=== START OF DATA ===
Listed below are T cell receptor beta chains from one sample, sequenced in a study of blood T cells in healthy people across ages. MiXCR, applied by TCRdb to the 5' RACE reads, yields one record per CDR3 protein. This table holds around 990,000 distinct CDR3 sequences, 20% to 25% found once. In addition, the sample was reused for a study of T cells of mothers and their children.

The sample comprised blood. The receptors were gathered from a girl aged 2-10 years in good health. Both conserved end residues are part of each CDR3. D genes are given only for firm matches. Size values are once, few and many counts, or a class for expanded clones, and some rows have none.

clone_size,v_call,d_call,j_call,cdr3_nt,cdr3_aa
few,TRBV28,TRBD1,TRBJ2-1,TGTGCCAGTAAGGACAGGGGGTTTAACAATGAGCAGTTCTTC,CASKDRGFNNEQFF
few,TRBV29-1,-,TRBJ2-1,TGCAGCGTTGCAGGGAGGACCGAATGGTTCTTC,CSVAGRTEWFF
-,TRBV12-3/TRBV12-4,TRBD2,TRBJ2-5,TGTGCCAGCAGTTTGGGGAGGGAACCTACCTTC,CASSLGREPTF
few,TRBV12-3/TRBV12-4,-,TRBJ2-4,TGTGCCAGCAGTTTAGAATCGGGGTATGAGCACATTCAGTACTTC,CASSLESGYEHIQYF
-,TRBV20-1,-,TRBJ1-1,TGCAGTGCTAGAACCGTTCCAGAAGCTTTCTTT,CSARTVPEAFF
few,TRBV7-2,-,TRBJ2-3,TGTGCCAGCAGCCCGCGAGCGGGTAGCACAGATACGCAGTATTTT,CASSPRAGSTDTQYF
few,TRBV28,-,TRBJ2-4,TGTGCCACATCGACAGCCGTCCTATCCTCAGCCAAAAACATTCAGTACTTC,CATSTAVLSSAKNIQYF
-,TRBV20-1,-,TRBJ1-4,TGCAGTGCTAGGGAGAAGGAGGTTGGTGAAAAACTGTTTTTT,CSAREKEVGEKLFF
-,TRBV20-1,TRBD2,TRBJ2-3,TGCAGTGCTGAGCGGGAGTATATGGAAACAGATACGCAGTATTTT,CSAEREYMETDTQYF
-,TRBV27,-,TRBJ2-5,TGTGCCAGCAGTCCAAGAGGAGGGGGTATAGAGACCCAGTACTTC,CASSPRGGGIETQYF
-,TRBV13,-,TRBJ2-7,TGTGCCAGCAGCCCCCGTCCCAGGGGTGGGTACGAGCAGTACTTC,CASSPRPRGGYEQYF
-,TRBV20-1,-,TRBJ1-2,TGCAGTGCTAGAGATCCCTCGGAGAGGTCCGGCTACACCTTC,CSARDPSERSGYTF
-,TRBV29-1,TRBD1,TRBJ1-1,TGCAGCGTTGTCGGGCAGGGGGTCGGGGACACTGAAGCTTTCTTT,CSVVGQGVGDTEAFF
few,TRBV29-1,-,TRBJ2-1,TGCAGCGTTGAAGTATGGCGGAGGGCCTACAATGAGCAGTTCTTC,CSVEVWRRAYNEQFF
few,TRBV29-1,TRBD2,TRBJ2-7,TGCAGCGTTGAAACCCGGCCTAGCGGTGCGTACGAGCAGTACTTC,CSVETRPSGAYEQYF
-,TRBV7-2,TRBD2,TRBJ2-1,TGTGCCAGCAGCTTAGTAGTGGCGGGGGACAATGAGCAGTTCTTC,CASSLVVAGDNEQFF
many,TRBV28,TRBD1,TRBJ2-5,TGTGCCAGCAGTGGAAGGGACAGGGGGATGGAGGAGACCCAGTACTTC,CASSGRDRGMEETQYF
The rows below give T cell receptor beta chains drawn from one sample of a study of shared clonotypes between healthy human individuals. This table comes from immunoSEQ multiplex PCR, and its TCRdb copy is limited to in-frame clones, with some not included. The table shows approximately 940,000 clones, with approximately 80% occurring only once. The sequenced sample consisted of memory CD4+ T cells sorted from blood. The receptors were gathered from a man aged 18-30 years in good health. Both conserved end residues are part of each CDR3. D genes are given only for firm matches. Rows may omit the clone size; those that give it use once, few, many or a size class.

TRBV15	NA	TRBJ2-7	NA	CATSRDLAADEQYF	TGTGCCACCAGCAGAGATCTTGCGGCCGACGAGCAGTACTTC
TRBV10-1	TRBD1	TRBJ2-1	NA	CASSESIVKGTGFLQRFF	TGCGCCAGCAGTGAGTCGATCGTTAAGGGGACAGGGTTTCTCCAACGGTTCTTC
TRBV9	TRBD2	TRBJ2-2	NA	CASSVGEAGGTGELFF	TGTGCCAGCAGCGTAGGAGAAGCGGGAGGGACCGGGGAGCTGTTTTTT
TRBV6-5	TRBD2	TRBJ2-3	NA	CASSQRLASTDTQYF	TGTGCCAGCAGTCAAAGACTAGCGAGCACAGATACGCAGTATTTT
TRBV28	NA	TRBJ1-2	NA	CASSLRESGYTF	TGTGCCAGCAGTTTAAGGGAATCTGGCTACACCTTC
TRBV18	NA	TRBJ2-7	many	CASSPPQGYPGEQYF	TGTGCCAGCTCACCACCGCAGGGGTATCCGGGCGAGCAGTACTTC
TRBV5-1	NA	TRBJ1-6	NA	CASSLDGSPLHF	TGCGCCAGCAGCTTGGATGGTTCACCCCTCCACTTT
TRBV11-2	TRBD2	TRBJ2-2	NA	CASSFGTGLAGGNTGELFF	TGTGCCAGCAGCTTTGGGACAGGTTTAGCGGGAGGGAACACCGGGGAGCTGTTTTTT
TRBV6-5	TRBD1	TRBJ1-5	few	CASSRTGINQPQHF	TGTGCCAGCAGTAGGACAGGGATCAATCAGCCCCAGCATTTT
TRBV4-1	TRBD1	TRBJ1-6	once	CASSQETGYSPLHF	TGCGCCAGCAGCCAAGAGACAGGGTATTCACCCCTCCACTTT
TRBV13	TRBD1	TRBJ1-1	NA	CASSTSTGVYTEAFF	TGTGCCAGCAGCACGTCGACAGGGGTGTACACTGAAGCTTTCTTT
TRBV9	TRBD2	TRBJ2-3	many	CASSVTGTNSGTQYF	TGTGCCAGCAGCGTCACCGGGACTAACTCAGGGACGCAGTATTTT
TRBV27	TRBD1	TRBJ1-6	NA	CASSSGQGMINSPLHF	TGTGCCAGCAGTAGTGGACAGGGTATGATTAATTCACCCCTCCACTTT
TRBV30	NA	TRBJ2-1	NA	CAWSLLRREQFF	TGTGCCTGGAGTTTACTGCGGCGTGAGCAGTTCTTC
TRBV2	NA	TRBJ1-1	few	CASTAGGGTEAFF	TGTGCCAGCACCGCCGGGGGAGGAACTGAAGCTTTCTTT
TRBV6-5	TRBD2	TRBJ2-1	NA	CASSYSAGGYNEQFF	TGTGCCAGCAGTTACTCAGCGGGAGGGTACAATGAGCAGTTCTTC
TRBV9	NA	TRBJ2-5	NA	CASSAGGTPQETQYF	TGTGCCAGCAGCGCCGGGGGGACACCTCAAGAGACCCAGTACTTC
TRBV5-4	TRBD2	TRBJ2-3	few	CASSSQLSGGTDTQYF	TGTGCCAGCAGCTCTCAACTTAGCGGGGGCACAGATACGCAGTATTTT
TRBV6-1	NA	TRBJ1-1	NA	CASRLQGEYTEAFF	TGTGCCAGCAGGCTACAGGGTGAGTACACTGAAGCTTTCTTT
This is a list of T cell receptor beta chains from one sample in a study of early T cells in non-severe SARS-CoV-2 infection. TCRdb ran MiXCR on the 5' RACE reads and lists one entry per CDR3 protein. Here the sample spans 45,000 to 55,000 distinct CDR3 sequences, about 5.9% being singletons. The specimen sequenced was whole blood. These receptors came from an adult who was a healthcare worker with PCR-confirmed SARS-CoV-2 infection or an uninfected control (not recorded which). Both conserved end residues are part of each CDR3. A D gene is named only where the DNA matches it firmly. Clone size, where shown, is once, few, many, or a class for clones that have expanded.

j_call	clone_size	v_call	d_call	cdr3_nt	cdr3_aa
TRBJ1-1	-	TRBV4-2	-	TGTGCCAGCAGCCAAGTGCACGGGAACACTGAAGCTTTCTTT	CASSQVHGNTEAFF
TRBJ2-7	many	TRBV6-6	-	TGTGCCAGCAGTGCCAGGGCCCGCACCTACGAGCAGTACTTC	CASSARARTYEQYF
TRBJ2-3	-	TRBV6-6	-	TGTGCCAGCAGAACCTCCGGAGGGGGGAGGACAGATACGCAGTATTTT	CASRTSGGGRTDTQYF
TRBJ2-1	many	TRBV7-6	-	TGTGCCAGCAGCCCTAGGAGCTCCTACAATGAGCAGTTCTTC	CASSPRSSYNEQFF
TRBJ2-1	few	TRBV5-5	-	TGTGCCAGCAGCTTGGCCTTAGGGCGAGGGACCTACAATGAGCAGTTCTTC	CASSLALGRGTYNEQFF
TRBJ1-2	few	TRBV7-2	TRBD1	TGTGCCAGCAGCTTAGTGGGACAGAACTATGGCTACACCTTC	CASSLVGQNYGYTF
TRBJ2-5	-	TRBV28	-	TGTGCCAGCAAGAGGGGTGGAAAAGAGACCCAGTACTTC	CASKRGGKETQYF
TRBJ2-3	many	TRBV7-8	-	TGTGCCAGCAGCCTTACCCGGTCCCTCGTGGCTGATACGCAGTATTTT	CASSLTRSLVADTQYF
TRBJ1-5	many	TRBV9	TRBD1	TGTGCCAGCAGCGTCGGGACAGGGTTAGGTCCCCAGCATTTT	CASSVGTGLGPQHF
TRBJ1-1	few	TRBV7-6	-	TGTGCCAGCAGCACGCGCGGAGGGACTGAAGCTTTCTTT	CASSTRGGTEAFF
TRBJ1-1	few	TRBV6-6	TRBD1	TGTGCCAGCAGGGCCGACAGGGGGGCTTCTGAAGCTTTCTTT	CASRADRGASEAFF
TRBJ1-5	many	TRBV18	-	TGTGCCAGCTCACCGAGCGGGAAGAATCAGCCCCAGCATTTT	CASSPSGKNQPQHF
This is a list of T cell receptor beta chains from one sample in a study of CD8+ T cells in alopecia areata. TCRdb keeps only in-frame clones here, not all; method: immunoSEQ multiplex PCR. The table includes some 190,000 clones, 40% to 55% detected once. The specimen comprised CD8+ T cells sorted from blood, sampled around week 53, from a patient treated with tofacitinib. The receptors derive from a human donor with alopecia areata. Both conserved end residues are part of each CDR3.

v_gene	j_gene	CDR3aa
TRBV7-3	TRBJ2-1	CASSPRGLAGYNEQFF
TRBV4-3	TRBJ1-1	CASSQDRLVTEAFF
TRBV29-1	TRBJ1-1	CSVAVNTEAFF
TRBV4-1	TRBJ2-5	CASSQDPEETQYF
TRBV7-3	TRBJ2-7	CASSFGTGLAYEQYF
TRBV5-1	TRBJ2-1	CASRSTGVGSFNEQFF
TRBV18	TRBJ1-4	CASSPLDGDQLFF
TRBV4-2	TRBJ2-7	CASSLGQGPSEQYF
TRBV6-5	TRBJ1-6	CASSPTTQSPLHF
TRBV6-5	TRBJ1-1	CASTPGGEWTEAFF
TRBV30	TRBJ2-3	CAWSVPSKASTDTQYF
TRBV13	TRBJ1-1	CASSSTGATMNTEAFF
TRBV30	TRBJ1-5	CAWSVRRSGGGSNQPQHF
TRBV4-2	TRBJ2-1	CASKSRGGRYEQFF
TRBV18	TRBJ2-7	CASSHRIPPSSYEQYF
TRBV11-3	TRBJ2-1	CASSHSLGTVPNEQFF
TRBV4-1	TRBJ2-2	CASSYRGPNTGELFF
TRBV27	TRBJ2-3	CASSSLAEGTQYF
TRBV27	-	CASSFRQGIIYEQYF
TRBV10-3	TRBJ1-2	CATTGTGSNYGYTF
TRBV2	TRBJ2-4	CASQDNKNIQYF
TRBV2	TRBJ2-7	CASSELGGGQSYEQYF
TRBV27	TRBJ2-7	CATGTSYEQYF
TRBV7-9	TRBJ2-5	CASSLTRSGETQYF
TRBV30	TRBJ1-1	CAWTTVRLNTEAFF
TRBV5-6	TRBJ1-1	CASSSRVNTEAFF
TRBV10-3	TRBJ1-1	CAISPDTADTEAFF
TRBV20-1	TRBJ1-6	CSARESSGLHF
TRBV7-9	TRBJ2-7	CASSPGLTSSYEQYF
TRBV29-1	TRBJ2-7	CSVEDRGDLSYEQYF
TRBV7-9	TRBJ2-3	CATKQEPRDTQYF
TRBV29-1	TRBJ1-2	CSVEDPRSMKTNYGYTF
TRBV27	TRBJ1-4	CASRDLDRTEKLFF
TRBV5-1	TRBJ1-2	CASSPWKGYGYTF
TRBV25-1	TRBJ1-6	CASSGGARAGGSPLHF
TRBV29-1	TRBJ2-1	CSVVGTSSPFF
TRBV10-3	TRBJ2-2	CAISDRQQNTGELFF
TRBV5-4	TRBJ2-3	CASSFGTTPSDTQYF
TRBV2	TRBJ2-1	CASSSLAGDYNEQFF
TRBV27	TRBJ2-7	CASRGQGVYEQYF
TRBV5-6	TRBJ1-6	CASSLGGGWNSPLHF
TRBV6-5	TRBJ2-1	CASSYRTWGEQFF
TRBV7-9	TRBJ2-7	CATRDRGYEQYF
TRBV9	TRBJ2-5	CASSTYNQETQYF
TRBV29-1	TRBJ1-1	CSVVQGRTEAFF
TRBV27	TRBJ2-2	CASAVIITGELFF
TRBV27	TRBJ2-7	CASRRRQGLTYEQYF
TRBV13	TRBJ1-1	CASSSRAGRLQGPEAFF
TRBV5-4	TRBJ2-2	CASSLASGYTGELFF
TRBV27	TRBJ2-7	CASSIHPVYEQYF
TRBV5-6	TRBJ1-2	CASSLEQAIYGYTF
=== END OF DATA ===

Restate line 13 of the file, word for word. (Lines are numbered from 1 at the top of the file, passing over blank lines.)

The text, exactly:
-,TRBV27,-,TRBJ2-5,TGTGCCAGCAGTCCAAGAGGAGGGGGTATAGAGACCCAGTACTTC,CASSPRGGGIETQYF